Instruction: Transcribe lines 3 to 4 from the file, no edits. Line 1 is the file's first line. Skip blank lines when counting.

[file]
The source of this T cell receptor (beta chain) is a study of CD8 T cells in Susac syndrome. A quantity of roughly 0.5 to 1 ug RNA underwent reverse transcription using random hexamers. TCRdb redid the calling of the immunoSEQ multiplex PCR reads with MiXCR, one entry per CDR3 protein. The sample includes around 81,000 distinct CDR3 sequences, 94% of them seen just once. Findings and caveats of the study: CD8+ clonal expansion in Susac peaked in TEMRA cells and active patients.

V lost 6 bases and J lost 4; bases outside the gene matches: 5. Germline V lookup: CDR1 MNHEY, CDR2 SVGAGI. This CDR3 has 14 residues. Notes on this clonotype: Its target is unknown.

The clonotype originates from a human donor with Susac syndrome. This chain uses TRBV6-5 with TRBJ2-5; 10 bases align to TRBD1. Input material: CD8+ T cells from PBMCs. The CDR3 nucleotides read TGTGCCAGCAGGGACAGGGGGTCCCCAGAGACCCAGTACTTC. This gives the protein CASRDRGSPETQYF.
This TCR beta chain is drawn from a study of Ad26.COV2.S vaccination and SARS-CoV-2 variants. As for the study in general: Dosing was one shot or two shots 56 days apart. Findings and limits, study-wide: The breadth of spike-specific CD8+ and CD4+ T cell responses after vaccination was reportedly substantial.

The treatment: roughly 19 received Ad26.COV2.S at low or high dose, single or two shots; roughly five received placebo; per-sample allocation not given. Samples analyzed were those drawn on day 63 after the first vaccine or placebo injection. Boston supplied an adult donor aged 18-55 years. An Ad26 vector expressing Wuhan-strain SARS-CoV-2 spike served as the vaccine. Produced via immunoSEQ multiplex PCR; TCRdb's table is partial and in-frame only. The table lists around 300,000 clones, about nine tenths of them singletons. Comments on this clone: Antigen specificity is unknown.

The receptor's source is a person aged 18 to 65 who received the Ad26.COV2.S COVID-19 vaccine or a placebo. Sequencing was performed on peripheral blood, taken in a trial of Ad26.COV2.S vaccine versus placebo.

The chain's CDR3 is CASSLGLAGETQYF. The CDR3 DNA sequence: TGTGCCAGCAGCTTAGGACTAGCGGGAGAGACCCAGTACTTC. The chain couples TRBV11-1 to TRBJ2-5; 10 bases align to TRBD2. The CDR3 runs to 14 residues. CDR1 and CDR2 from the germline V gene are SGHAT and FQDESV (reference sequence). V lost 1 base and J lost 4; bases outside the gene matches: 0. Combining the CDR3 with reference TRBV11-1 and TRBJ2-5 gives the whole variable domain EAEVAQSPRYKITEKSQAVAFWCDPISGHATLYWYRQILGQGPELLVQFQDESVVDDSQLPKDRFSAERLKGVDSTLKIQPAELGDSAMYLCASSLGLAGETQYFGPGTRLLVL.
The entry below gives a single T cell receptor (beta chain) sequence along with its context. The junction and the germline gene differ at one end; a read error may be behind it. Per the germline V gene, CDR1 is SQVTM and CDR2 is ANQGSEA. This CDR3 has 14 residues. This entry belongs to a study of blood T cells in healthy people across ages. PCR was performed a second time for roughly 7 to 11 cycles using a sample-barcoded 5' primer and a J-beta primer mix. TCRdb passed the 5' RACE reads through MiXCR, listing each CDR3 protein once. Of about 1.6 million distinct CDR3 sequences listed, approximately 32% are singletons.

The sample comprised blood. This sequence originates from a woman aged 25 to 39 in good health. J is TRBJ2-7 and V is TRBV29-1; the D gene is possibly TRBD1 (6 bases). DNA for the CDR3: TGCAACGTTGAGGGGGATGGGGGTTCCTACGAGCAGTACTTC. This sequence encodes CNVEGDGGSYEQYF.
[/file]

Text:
The clonotype originates from a human donor with Susac syndrome. This chain uses TRBV6-5 with TRBJ2-5; 10 bases align to TRBD1. Input material: CD8+ T cells from PBMCs. The CDR3 nucleotides read TGTGCCAGCAGGGACAGGGGGTCCCCAGAGACCCAGTACTTC. This gives the protein CASRDRGSPETQYF.
This TCR beta chain is drawn from a study of Ad26.COV2.S vaccination and SARS-CoV-2 variants. As for the study in general: Dosing was one shot or two shots 56 days apart. Findings and limits, study-wide: The breadth of spike-specific CD8+ and CD4+ T cell responses after vaccination was reportedly substantial.